One comment to make about those hi -rez cameras. I'm not sure we will *ever* see it at that high rez, when it comes right down to it. I think what will likely happen is that the center of the camera will highly utilized and the pixils farther out will get much less data. Thinking on that, film simply will increase the noise wheas the chips will show wierd imaging artifacts that will probably have to be filtered--sperical and color distortion probably would happen quite easily. (how big physically are the chips?) The biggest problem would be that at that resolution, I can *easily* imagine that it might be *too* clear. Why would that be a bad thing? Simple, just imagine that you just *lost* an eye. A non-stereo view of a movie or documentary at that high resolution would probably be *highly* annoying. OMG! Deer! Run for your life! That LION is gonna EAT YOU!! oh wait, he's 200 meters away, never mind. Or the requisite stalking scene in a movie...or in any scene where it's important to convey distance.

Fix it? At the same sharpness? Ummm would you like a nice panavision P&S style blurring all the time during certain scenes? Betcha they start trying to get people interested in high-def stereo movies (hey, it's not THAT far away), or get serious about moving holograms.

Darius
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I have a question-

why does some material shot with 1080p/24 HD cams still look like film as far as depth of field is concerned as compared to 1080i/30 HD cam work? Take the ABC sitcoms for example that are shot with 1080p/24 HD cams. They look nothing like what you might see on say, HDNET.

Interested..

Andrew B.
First of all, sitcoms and some dramas are totally nondemanding as far as depth of film are concerned. We usually have have a set that is only a few feet across. Second, they do not use the full resolving power of the cameras, even before downrezzing to 720p.

And they still don't look that great...Max Brickford is a classic example. As far as the Tonight Show is concerned, the set is usually *tiny*, thus there is no real need to worry about depth

Darius

edit: feets!=correct english
Read more about depth of field here:
http://www.c-j-ball.ndtilda.co.uk/field.html

and here:
http://www.cs.mtu.edu/~shene/DigiCam...-of-field.html

Hope it would clarify things

Kirill
Quote:
 Originally posted by shah8 First of all, sitcoms and some dramas are totally nondemanding as far as depth of film are concerned. We usually have have a set that is only feets across. Second, they do not use the full resolving power of the cameras, even before downrezzing to 720p. And they still don't look that great...Max Brickford is a classic example. As far as the Tonight Show is concerned, the set is usually *tiny*, thus there is no real need to worry about depth Darius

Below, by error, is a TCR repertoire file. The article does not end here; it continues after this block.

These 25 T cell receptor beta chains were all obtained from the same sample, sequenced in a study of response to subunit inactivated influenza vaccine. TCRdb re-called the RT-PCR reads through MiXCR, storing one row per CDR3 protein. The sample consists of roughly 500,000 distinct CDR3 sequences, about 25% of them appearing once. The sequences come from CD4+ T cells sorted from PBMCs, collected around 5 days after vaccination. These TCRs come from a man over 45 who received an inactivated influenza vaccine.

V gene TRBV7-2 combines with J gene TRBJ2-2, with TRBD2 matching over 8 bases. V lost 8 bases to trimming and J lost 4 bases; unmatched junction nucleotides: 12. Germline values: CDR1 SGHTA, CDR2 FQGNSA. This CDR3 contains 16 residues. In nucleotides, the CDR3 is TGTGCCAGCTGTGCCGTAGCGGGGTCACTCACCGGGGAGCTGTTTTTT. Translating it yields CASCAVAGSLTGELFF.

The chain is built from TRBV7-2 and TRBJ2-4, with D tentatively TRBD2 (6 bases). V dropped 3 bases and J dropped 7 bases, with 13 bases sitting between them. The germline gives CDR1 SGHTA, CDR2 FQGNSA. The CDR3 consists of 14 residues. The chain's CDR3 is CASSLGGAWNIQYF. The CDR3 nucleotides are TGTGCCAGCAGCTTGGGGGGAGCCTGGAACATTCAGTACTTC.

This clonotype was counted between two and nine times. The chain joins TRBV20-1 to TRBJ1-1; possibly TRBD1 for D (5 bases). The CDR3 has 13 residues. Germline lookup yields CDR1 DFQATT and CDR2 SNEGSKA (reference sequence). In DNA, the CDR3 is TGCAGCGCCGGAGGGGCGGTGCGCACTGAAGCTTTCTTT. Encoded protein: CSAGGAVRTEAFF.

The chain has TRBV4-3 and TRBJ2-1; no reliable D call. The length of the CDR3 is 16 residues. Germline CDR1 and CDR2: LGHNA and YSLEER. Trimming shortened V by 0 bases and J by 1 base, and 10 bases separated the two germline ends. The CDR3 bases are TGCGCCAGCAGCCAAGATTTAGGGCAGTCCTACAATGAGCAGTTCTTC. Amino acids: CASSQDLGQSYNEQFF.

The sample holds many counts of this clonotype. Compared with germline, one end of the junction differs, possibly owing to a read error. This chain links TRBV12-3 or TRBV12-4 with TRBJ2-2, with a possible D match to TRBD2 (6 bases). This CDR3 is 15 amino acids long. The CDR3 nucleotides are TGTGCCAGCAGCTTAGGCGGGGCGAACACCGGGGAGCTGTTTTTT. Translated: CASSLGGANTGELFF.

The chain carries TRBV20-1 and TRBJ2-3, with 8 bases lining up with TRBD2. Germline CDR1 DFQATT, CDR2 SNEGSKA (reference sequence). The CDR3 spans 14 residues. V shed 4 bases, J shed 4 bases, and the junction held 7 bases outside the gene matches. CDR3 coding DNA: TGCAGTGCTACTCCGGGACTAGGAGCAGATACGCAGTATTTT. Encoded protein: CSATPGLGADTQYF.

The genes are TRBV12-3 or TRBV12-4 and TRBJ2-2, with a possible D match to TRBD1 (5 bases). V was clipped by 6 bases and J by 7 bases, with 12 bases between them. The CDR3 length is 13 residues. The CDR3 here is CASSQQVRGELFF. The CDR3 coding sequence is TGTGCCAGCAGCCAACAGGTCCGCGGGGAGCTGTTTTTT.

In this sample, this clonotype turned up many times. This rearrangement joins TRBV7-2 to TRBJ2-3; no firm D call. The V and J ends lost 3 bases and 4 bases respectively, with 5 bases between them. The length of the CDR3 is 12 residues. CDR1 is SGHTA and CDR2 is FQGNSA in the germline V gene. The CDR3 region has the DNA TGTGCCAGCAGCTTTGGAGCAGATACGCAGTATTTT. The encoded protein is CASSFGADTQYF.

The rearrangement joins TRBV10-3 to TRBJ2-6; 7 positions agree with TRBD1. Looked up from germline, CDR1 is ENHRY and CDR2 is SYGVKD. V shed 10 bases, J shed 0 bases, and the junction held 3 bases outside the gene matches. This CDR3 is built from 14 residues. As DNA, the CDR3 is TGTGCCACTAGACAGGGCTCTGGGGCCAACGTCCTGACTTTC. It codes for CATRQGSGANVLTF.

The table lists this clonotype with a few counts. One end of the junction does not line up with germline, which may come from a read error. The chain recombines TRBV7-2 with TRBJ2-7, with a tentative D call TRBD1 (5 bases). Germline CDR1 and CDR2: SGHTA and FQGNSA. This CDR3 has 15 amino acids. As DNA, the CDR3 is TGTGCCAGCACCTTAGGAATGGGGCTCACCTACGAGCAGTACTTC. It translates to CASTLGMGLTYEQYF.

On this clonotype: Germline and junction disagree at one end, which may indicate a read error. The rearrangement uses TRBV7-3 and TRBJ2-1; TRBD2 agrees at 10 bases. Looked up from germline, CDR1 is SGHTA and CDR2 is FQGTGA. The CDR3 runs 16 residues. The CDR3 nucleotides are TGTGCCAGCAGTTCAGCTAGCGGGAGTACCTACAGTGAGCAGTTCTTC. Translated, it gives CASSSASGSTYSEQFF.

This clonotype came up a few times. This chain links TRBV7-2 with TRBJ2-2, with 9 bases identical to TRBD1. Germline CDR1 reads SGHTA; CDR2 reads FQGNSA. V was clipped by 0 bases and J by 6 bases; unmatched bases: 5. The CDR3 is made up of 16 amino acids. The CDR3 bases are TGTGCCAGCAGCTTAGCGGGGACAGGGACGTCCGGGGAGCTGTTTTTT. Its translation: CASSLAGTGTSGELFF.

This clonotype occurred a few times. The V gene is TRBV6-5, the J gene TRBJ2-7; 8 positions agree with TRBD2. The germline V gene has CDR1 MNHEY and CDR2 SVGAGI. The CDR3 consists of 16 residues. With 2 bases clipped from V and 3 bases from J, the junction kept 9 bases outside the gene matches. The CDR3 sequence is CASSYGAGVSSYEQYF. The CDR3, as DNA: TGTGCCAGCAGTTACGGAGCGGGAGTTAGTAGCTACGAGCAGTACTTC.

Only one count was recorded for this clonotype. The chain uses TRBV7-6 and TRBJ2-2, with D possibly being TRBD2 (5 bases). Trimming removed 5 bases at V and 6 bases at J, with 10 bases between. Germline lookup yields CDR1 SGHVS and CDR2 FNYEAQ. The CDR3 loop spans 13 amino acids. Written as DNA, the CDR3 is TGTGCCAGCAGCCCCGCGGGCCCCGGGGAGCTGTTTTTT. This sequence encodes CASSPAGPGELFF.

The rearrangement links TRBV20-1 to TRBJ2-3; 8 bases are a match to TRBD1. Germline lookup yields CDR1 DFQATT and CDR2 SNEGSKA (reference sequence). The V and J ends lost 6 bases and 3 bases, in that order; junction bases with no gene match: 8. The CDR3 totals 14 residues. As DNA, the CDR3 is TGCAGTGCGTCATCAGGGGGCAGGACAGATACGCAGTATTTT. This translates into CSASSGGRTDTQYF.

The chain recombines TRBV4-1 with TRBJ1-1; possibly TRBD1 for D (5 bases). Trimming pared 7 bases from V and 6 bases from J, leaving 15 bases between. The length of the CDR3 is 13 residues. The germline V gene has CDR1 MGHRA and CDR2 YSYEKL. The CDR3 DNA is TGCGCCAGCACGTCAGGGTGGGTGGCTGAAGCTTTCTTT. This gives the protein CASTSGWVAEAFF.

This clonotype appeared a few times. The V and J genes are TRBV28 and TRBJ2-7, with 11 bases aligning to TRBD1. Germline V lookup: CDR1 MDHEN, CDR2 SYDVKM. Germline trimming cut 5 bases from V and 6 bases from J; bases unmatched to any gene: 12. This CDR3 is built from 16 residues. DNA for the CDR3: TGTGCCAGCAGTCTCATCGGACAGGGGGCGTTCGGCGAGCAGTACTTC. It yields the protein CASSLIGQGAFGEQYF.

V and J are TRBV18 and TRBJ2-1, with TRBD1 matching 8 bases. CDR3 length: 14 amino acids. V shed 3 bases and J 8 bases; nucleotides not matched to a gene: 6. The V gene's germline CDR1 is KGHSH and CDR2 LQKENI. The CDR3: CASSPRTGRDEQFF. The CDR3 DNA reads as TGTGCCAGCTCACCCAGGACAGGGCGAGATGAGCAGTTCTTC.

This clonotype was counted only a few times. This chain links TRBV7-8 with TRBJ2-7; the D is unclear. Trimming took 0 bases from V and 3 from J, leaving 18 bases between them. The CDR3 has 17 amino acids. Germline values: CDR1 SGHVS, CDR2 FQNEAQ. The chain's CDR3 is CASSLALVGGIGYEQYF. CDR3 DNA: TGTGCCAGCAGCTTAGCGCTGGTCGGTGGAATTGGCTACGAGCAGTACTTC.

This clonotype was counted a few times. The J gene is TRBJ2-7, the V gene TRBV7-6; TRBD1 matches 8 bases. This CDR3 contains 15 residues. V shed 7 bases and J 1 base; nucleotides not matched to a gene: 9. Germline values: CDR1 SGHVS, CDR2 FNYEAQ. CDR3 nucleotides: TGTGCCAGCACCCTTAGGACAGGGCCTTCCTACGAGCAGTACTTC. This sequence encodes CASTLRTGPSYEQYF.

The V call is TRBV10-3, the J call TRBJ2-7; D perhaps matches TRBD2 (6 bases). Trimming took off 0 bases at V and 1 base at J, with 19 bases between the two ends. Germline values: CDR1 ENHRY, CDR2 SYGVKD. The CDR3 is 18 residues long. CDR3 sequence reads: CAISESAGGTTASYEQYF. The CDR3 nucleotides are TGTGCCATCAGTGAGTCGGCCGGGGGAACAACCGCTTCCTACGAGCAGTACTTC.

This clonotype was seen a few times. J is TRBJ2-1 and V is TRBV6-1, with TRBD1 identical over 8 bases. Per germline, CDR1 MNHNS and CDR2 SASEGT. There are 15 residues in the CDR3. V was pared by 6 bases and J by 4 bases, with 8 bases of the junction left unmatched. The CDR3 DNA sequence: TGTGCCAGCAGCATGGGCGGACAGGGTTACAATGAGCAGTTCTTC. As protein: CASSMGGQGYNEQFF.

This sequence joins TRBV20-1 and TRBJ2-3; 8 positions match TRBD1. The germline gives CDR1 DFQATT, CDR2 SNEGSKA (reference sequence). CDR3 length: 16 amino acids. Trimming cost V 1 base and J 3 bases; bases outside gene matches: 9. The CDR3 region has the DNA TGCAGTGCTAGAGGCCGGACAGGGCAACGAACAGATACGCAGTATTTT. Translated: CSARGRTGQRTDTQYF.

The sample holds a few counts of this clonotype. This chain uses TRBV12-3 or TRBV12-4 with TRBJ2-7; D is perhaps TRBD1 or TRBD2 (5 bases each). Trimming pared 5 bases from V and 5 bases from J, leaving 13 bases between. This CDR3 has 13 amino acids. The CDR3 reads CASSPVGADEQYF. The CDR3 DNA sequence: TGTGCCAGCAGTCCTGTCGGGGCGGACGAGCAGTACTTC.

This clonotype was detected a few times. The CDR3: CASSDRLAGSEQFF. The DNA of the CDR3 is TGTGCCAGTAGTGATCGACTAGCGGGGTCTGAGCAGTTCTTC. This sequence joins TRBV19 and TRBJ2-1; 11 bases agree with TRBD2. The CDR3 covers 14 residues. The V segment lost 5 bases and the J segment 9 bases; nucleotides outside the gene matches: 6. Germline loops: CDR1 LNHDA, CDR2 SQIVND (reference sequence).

But The Tonight Show is so much crisper all the way throughout the image than the aforementioned ABC material. I am just going to chalk it up to using less than the full resolution.
The smaller the set, the better for using the full rez...

Darius
Quote:
 There is no relation between ND filters and depth of field. See my post above.
I did see your post above but I thought that using an ND filter would alow (require) you to also use a larger lens aperture and this would decrease depth of field. Is that then not true?

- Tom
Quote:
 Originally posted by Kir Tom, There is no relation between ND filters and depth of field. See my post above. Kirill
Yes there is, placing a neutral density filter in the optical path requires a lower fStop to achieve the same exposure and depth of field is related to the fStop.
Appreciate Tom starting this because depth of field interests me. But, as others point out, don't think we've pinned down the 'crispness' distinction between HDNet/PBS HD-camera tapes and most telecined HDTV. Depth of field and resolution differ. I theorized about the 'smoothness' contrast between the two formats here recently. The original negative of 35mm productions, needless to say, can carry both extraordinary depth of field and resolution, if desired. -- John
Quote:
 Originally posted by Kir Quite the opposite - the lower the F number, the wider the opening, thus more light passes. Lenses with low F numbers are called "fast", because they allow more light to pass which in turn allows higher shutter speed. The relation is like this: lower F - more light and less depth of field, higher F - less light and more depth of field. Hope it helps, Kirill
While everything you say is correct, the original comment meant to convey something completely different. Simply that lenses do not "perform" as well completely wide-open. They are generally less focused than they are at smaller apetures and vignetting is generally worse. Link on vignetting - mentioned already as "darkening of the corners".

http://www.vanwalree.com/optics/vignetting.html

I think mmost said that "...you need to shoot with the aperture "wide open" in order to obtain the shallowest depth of field... ". You said, "...more light and less depth of field..." I'm interpreting your use of "less" as being synonymous with "shallow", so you're both saying the same thing.

Thanks,

Ron
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John,

I know for a fact that Kodak has some insano (yeah, not a good word) algorithms that are being used to clean up grain as much as the artistic interests will let them before encoding. It's been used heavily on old films for DVD transfers, current motion picture productions and other transfers. (I know the guy who wrote them). Is it possible that something like that might be accounting for loss of resolution we think we should be seeing in film? That's really what we're talking about here - why we aren't as blown away by film sourced HD content.

Tom, sorry for the OT, I'm not sure if John is still checking the other thread.

Ron
On the resolution issue, it may well be that film grain is just too expensive to properly compress with MPEG-2 at HD bit rates. If they leave it in we get macro blocks and if they try to filter it out we get softness.

And I suppose each new generation of prints adds a new generation of grain. ??

- Tom